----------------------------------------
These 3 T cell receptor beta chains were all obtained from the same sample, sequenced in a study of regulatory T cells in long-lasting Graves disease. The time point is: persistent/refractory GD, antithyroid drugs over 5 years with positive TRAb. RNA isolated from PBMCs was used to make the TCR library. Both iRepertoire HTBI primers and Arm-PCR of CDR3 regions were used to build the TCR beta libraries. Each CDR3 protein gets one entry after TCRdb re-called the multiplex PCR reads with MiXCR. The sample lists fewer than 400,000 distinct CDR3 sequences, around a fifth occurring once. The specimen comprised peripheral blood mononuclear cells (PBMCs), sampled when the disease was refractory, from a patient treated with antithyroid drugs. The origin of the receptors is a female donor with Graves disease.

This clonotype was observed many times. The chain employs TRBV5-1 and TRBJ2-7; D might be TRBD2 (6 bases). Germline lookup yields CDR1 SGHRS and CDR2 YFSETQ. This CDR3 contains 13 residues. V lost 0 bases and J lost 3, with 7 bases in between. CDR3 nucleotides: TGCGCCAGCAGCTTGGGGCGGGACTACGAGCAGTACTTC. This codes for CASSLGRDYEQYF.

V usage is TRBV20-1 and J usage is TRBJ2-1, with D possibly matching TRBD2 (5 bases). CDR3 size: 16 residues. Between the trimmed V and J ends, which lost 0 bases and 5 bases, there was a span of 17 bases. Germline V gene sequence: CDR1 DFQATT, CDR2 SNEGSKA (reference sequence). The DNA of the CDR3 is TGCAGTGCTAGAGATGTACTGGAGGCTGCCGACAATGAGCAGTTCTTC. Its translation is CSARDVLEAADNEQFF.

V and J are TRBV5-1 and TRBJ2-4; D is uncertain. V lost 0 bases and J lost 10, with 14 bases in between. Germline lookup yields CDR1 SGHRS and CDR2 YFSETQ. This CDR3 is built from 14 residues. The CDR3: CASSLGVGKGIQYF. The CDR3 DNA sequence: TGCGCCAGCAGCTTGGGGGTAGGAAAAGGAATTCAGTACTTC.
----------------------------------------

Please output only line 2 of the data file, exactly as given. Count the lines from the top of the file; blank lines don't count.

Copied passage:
This clonotype was observed many times. The chain employs TRBV5-1 and TRBJ2-7; D might be TRBD2 (6 bases). Germline lookup yields CDR1 SGHRS and CDR2 YFSETQ. This CDR3 contains 13 residues. V lost 0 bases and J lost 3, with 7 bases in between. CDR3 nucleotides: TGCGCCAGCAGCTTGGGGCGGGACTACGAGCAGTACTTC. This codes for CASSLGRDYEQYF.